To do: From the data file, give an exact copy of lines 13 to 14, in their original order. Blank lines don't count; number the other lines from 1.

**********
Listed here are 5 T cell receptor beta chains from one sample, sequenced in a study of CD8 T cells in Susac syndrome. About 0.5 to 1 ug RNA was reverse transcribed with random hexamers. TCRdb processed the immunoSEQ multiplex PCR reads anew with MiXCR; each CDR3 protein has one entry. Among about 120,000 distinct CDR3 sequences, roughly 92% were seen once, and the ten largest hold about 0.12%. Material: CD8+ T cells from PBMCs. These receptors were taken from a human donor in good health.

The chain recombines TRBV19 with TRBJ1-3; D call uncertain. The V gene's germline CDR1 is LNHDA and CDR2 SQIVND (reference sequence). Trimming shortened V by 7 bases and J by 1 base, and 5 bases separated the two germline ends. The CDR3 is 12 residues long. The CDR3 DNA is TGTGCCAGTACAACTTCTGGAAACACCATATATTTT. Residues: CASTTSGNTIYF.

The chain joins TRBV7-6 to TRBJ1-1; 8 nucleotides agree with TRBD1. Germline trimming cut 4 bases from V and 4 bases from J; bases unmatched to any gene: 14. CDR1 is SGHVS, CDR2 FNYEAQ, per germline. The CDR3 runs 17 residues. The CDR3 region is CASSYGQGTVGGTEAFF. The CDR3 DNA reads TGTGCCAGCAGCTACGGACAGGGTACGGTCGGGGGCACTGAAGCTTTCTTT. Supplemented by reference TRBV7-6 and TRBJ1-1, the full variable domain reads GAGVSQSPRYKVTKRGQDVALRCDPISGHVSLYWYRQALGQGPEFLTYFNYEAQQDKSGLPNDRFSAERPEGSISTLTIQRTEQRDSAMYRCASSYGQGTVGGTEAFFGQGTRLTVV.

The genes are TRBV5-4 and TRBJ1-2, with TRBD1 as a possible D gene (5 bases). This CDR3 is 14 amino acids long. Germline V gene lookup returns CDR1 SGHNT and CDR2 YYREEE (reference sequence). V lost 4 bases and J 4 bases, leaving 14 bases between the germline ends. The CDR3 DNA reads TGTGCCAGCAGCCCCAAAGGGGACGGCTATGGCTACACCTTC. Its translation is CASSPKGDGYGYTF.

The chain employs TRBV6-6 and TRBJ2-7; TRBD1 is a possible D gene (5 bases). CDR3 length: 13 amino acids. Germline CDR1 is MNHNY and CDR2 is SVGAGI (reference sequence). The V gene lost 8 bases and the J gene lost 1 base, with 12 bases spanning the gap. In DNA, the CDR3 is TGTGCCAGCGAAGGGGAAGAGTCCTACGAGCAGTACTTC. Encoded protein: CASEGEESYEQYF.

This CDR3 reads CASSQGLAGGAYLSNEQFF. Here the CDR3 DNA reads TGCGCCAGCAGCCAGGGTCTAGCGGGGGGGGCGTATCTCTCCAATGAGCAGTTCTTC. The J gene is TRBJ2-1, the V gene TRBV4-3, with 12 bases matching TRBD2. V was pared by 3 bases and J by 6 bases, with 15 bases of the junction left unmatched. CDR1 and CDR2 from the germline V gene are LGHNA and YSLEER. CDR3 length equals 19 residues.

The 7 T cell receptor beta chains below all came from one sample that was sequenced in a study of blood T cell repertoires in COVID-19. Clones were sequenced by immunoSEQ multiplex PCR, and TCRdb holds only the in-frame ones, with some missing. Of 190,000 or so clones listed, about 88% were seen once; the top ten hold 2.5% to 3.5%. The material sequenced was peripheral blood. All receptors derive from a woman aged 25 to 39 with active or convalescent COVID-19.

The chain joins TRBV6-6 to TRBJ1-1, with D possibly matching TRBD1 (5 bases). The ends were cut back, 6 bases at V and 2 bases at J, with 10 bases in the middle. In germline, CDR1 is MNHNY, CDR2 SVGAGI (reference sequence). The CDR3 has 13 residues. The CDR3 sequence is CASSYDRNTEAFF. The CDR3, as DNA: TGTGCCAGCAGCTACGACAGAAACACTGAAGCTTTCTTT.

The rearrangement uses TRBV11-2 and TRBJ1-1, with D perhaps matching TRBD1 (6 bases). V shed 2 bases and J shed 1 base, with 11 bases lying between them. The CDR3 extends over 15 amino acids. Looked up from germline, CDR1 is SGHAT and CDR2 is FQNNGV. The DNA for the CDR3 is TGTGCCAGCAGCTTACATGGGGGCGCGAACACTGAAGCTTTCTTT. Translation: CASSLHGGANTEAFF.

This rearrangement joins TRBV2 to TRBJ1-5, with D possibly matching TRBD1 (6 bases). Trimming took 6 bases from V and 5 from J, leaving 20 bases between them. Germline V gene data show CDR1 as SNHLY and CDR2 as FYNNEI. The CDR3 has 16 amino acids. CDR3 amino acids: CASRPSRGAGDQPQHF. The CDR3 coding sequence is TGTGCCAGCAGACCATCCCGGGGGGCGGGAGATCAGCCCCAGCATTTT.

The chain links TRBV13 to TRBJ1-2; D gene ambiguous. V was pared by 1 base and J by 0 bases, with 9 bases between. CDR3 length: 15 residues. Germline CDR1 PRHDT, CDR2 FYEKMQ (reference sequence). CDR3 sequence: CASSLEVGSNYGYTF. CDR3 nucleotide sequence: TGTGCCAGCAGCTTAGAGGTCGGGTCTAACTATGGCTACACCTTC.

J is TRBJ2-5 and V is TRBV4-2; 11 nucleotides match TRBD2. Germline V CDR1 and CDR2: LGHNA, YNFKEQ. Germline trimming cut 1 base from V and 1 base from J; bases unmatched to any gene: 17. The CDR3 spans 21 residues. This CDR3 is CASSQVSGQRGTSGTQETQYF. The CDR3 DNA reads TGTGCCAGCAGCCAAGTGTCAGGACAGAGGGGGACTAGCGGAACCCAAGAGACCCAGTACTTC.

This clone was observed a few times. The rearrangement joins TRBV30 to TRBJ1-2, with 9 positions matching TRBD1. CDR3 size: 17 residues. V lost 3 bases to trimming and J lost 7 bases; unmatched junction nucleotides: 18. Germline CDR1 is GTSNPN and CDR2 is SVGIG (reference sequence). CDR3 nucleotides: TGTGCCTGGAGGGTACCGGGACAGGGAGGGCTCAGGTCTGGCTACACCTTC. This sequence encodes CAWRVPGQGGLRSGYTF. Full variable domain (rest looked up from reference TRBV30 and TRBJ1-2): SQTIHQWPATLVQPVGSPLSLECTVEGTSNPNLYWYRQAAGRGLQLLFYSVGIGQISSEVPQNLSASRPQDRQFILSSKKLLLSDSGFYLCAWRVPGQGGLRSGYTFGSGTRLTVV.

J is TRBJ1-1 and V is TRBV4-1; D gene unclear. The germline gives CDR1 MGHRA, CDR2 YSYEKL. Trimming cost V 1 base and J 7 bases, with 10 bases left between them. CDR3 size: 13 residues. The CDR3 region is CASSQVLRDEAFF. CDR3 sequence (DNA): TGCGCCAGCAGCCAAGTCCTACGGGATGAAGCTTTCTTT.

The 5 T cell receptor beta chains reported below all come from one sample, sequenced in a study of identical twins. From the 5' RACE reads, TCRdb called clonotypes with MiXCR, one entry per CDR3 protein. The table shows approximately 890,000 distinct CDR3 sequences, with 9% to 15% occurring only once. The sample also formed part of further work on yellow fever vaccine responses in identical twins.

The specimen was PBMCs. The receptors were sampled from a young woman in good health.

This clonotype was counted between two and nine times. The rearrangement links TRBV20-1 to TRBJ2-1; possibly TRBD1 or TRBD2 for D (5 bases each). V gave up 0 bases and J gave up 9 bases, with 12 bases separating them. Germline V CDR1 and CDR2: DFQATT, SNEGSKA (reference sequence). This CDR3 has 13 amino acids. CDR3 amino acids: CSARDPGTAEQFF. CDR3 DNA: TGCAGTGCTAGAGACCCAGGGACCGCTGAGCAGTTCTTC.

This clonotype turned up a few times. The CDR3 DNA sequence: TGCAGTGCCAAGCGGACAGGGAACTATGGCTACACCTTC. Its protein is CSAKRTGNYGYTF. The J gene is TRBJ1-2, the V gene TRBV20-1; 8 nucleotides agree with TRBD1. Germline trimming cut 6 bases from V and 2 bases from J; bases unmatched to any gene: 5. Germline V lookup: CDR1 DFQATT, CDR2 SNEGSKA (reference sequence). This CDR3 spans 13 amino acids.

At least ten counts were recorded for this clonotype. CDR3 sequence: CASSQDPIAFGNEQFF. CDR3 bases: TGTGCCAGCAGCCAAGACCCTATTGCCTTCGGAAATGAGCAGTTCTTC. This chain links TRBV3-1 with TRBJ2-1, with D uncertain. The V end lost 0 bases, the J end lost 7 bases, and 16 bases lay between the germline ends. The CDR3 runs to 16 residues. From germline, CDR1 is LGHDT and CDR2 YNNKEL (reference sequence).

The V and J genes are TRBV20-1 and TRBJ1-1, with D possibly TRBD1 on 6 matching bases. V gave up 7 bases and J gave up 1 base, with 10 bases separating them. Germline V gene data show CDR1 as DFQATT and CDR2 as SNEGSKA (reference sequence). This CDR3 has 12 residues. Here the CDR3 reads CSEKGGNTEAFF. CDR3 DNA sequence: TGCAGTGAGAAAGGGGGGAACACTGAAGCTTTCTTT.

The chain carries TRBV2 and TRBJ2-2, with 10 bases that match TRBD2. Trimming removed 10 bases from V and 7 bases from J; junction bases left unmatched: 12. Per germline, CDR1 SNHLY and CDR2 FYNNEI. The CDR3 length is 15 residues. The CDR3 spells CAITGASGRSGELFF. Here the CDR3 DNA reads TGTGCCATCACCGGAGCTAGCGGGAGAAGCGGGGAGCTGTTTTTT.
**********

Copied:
This clone was observed a few times. The rearrangement joins TRBV30 to TRBJ1-2, with 9 positions matching TRBD1. CDR3 size: 17 residues. V lost 3 bases to trimming and J lost 7 bases; unmatched junction nucleotides: 18. Germline CDR1 is GTSNPN and CDR2 is SVGIG (reference sequence). CDR3 nucleotides: TGTGCCTGGAGGGTACCGGGACAGGGAGGGCTCAGGTCTGGCTACACCTTC. This sequence encodes CAWRVPGQGGLRSGYTF. Full variable domain (rest looked up from reference TRBV30 and TRBJ1-2): SQTIHQWPATLVQPVGSPLSLECTVEGTSNPNLYWYRQAAGRGLQLLFYSVGIGQISSEVPQNLSASRPQDRQFILSSKKLLLSDSGFYLCAWRVPGQGGLRSGYTFGSGTRLTVV.

J is TRBJ1-1 and V is TRBV4-1; D gene unclear. The germline gives CDR1 MGHRA, CDR2 YSYEKL. Trimming cost V 1 base and J 7 bases, with 10 bases left between them. CDR3 size: 13 residues. The CDR3 region is CASSQVLRDEAFF. CDR3 sequence (DNA): TGCGCCAGCAGCCAAGTCCTACGGGATGAAGCTTTCTTT.